On the left of the entrance at the Delhi Golf Club, a billboard proudly informs visitors about the variety of birds that can be spotted at one of the oldest golf courses in the country.
The Indian griffon vulture, the drango, the common peafowl, the roseringed parakeet -- you name it, you have it.
And if it informs us about the richness of fauna, it also indicates how tough the par-72 course is.
Which is why the Royal Challenge-sponsored Indian Open, the flagship event of the Indian Golf Union, starting in Delhi on Thursday, is considered one of the toughest on the Asian Tour.
It may not be to the liking of Tiger Woods for sure. The narrow fairways surrounded by dense bushes severely punish the slightest of driving errors, meaning those relying on power are not guaranteed a top finish.
No wonder Clay Devers, the 36-year-old from the United States with four Asian Tour titles under his belt, has not won once in his seven visits so far.
"I don't have a good driver," he says, with a chuckle. "The greens here are also one of the toughest; I always struggle with my putting."
This also explains why Mike Cunning, the defending champion, cherishes his last year's title the most.
"I love the course; it suits my style and I am not a power golfer," says the 46-year old from the United States who has been playing at the tournament since 1981.
Gaurav Ghei, who won in 1995 when the Open became an Asia PGA event for the first time, sums it up aptly: "There is no home advantage here.
"It is how you play on the day that counts. The key here is to keep the ball in play. At other major tournaments, you can hit a lot of wild shots but not here," Ghei says.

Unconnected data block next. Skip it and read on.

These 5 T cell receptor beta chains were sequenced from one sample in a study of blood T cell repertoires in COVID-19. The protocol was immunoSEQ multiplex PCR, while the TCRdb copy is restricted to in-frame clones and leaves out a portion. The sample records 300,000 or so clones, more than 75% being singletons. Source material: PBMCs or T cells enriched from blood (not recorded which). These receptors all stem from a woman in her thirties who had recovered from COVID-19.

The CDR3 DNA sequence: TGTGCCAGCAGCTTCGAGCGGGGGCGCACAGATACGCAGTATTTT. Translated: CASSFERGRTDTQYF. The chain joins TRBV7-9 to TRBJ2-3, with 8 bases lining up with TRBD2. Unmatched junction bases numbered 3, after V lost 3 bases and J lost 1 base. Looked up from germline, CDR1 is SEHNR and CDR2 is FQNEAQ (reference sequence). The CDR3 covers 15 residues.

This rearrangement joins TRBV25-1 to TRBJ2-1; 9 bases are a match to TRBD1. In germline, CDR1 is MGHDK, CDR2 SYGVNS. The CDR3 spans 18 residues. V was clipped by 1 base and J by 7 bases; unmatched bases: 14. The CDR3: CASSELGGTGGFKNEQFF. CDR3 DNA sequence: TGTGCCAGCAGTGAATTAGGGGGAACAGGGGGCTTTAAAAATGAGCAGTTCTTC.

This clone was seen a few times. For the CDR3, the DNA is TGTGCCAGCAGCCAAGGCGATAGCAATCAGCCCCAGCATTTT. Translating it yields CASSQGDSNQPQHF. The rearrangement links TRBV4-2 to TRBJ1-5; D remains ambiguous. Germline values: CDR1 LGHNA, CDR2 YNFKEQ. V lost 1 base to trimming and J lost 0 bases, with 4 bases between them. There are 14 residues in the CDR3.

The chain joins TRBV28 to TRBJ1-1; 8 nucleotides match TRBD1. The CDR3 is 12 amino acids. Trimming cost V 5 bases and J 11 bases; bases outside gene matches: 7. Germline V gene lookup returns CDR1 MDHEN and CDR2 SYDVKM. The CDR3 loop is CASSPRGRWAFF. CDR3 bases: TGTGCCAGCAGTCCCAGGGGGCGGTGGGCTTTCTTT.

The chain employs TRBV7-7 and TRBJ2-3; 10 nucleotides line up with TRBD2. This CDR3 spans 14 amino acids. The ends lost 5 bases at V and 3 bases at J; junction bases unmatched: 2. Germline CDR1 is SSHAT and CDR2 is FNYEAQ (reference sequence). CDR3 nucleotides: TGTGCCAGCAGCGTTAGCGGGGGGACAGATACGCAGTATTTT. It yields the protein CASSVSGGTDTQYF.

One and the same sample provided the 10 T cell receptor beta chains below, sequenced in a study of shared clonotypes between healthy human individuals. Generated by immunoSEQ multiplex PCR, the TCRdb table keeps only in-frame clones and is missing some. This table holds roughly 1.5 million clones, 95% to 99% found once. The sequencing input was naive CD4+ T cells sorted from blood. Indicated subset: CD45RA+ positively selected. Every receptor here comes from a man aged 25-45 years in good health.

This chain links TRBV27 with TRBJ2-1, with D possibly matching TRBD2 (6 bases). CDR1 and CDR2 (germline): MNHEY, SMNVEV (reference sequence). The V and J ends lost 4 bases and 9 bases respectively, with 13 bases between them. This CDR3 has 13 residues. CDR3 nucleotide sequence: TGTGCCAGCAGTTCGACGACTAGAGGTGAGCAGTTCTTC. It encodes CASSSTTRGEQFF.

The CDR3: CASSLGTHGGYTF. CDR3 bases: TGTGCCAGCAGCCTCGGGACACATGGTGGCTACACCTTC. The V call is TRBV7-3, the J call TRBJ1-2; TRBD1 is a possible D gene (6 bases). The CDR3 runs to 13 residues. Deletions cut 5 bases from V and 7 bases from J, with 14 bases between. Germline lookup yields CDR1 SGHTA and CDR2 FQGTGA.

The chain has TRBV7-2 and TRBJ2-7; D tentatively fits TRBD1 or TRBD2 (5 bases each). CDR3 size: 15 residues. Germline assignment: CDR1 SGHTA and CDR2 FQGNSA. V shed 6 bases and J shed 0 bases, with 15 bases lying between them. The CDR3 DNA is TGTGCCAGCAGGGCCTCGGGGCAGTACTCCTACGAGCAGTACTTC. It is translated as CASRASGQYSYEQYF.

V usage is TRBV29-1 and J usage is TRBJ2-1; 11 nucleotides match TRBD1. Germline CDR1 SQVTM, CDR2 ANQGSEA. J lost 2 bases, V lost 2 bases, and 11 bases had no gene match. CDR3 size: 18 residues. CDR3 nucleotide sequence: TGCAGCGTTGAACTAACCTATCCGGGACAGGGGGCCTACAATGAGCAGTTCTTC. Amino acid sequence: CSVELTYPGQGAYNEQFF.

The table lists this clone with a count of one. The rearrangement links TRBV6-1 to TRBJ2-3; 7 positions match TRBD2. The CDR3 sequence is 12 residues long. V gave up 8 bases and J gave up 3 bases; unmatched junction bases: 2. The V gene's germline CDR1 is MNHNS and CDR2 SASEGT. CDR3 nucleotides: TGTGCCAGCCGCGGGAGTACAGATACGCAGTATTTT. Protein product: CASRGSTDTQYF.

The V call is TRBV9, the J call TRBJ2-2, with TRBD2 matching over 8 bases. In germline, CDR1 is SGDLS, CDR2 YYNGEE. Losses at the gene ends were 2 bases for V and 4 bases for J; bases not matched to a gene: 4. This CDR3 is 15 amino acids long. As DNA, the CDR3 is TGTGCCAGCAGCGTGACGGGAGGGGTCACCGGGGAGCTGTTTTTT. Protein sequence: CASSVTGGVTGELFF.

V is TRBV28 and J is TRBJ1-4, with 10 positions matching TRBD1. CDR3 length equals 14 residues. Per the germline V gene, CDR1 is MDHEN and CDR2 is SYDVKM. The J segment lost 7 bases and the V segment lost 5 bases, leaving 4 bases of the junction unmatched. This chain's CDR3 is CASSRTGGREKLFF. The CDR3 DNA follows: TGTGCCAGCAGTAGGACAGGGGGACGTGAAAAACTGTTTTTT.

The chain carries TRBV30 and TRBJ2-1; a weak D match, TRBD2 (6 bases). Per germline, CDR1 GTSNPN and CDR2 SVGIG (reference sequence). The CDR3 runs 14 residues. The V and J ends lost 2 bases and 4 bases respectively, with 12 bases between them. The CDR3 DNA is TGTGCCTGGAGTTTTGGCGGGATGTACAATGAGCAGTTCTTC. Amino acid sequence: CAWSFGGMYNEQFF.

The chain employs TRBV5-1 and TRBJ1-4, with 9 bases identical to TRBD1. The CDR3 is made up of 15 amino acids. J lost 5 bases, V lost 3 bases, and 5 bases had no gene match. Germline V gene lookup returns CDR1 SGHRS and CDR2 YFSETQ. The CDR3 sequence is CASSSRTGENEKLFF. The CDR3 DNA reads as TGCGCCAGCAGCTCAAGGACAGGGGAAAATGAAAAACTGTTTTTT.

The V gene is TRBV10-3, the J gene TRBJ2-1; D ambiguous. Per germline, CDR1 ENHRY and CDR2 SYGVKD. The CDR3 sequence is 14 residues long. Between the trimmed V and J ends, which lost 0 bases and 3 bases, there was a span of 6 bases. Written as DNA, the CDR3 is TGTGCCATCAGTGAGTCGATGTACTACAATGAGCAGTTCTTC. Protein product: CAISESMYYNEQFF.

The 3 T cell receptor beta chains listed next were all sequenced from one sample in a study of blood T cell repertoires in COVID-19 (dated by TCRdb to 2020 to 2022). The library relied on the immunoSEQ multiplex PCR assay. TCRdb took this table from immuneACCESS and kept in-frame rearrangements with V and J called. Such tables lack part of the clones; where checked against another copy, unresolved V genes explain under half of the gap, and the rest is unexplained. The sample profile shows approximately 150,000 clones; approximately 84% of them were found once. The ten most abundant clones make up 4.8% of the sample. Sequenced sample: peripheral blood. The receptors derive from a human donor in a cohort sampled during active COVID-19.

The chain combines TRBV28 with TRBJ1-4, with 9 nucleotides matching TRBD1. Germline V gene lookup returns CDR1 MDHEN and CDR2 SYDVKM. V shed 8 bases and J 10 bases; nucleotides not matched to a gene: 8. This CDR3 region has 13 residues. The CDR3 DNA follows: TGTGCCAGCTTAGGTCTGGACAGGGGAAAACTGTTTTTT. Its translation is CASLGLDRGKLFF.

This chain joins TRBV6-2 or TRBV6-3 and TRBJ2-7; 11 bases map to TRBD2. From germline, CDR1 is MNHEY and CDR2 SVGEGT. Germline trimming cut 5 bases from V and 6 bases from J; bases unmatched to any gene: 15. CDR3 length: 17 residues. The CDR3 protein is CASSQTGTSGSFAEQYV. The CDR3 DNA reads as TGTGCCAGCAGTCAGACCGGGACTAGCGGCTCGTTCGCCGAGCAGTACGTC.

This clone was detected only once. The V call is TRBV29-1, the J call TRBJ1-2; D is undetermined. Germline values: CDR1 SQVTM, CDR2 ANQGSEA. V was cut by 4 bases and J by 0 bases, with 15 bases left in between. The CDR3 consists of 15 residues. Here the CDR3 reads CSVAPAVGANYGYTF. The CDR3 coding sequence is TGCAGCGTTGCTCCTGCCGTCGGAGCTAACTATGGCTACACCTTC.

Yet, the beauty of the course has kept the international pros coming back year after year.
This year's edition, with a prize-money of Rs. 13.80 million has attracted 156 participants, including 50 Indians.
The home challenge will be led by Mukesh Kumar and Digvijay Singh, both of whom have displayed good form this season.
The 37-year old Mukesh from Mhow has won two titles on the Indian tour in 2003-04 and will be aiming for nothing less than a top placing, which is also likely to give him the Champion Golfer of the Year trophy for the fifth straight year.
'Diggy' played in the World Cup in the US this year and then flew in straight to Kathmandu to pocket the Surya Nepal Masters.
The major threat for the hosts will be from Greg Hanrahan of the US, Boonchu Ruangkit of Thailand and another American, Edward Michaels.
Hanrahan, who will be teeing off with Digvijay, finished second at last week's Caltex Masters in Singapore and is currently placed sixth on the Asian Tour Order of Merit.
Ruangkit, one place above Hanrahan on the money list, won Thailand Open in February while Michaels annexed the Philippines Open title and also has the experience of playing on the Nationwide Tour, otherwise called the smaller USPGA.